The curvaceous bombé shape of the magnificent commode is in the florid Louis XV style reminiscent of the work of Bernard Van Risen Burgh and Joseph Baumhauer. The bois de bout marquetry and rocaille cast cartouche frames emphasise the sense of the pittoresque. The construction of this commode suggests that it is early in Sormani's oeuvre and it is indicative of his ambition and ability to have so successfully created a commode in the style of the great ébénistes du Roi.
An identical example of this commode is at the Catherine Palace, Tsarskoe Selo, St. Petersburg, and another furnishes Louise Vanderbilt’s boudoir at Hyde Park, New York. Built for Frederick William Vanderbilt between 1895 and 1899, by far the most opulent room at Hyde Park is Louise Vanderbilt’s boudoir which is a reproduction of a chambre royale of the Louis XV period. Designed by the Beaux-Arts architect and interior decorator Ogden Codman, the walls are hung with hand-embroidered silk, and wood panels of pastel green are inset with grisaille paintings. The bed, resplendent with gold railings, was copied from one at the Château Malmaison. The commode by Sormani stands between two windows (illustrated above).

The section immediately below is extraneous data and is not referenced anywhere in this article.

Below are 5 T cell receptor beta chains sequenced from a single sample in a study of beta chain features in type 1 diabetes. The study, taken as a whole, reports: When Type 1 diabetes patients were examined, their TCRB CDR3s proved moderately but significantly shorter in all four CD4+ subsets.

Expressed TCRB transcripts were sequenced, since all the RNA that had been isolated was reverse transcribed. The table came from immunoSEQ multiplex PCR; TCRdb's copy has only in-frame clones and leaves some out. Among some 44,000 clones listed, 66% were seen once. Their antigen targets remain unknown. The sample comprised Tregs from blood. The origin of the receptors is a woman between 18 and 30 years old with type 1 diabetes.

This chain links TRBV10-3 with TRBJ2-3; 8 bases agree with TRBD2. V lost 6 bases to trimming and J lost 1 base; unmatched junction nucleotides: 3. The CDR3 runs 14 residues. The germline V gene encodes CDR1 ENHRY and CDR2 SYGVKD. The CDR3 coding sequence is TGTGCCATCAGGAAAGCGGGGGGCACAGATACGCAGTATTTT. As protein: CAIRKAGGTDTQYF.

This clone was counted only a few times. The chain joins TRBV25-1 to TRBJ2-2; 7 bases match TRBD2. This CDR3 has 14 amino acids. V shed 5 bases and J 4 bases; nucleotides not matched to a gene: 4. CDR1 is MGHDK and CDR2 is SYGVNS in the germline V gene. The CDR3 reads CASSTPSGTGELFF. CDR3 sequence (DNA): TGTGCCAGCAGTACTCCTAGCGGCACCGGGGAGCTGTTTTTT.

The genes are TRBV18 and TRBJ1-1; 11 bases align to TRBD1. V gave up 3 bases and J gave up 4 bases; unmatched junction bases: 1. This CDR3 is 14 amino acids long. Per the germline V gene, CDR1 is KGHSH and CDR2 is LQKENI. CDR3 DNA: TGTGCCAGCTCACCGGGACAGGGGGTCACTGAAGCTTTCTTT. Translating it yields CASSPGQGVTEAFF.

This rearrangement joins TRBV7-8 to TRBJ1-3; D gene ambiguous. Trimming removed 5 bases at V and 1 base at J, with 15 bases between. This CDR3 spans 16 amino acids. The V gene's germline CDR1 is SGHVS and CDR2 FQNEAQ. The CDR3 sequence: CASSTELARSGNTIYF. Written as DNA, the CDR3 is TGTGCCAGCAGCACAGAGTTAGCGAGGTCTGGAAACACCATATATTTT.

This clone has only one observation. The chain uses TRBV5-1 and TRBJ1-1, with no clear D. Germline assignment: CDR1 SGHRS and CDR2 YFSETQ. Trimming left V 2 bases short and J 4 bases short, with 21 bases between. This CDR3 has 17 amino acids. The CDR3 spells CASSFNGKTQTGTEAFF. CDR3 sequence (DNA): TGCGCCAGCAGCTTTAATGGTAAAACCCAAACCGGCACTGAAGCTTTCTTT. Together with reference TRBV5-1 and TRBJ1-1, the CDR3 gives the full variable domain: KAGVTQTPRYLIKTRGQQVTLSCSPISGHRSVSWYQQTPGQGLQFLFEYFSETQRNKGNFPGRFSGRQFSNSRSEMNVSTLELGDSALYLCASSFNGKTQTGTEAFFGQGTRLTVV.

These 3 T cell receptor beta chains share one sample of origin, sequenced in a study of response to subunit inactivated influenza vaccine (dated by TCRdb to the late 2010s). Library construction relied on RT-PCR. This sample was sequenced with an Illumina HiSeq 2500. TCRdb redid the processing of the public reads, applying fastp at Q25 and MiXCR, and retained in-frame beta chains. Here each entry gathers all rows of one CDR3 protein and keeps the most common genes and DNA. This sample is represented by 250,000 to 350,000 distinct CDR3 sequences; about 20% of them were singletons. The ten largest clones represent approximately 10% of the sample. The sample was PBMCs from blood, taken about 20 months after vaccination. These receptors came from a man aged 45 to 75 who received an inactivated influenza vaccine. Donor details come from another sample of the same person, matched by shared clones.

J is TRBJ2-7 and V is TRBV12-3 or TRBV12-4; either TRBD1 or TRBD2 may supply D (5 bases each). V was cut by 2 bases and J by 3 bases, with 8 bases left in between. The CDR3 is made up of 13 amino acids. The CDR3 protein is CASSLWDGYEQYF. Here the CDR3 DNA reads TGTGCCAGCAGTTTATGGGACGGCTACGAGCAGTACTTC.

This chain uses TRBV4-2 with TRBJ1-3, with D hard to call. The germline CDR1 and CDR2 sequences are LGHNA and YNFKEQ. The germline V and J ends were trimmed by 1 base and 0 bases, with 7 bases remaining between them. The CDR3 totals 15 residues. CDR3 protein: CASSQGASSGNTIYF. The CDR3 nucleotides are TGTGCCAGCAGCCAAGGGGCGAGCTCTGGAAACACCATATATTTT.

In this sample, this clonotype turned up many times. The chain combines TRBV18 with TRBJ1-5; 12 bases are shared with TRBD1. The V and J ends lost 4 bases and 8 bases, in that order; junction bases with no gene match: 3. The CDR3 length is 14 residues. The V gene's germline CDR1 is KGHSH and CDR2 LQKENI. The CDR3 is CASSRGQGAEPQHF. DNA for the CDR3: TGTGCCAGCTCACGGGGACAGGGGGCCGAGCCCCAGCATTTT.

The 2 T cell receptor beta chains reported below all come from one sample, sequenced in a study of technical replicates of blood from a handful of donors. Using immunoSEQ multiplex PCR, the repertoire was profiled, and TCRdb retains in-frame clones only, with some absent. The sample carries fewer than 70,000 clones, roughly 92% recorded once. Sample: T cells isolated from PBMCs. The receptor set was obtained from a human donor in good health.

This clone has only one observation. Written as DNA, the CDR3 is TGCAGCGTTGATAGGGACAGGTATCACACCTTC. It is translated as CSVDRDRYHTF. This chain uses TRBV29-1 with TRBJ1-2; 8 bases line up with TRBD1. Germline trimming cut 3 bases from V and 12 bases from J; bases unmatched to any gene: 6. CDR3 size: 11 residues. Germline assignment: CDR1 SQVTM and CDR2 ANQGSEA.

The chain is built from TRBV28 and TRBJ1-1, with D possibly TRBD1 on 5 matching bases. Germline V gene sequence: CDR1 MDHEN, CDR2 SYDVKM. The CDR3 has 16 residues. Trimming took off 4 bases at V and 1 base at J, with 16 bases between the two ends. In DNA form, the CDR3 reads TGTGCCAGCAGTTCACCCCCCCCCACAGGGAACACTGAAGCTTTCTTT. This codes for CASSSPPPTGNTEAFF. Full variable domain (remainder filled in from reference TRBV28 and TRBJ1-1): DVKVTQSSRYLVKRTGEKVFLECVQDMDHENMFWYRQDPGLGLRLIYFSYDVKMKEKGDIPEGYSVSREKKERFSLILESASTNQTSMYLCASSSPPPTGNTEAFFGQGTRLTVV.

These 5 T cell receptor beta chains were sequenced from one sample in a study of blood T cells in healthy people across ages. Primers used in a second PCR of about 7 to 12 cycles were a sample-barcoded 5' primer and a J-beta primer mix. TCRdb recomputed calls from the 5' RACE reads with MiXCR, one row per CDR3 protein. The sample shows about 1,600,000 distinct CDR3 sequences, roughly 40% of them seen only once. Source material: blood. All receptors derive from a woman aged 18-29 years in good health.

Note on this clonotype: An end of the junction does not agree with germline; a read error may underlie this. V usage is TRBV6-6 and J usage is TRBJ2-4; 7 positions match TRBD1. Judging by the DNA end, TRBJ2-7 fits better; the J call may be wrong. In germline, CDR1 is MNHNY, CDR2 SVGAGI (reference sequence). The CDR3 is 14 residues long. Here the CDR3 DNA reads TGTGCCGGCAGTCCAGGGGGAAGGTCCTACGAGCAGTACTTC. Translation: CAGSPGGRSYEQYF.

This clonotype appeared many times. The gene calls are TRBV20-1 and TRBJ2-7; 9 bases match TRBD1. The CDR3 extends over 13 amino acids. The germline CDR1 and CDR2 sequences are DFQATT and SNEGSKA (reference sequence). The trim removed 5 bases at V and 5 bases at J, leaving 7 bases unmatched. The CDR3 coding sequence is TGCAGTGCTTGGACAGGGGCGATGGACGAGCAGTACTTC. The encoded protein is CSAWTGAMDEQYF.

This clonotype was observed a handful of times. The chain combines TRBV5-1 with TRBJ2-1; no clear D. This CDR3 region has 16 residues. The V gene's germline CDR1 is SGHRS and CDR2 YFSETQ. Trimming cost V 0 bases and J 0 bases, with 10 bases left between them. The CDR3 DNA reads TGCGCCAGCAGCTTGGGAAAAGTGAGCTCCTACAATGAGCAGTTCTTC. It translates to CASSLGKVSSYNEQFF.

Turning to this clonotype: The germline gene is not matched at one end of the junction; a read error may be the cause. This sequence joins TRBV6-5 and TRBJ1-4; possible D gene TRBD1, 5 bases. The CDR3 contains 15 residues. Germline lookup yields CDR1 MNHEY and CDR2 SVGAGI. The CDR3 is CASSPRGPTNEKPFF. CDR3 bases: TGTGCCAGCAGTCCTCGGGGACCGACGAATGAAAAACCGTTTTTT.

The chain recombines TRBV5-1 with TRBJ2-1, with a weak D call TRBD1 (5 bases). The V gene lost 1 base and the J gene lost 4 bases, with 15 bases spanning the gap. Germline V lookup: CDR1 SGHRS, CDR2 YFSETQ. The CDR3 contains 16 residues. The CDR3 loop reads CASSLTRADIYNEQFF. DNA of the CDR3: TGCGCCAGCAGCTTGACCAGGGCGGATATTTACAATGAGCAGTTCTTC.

A smaller example of this model is recorded in the archive of Pierre Lécoules and illustrated in C. Mestdagh, L'ameublement d'art français: 1850-1900, Paris, 2010, p. 123, fig. 122.
Please see lot 56 for another example of this model of commode by Sormani and an illustration of the companion commode at Tsarskoe Selo.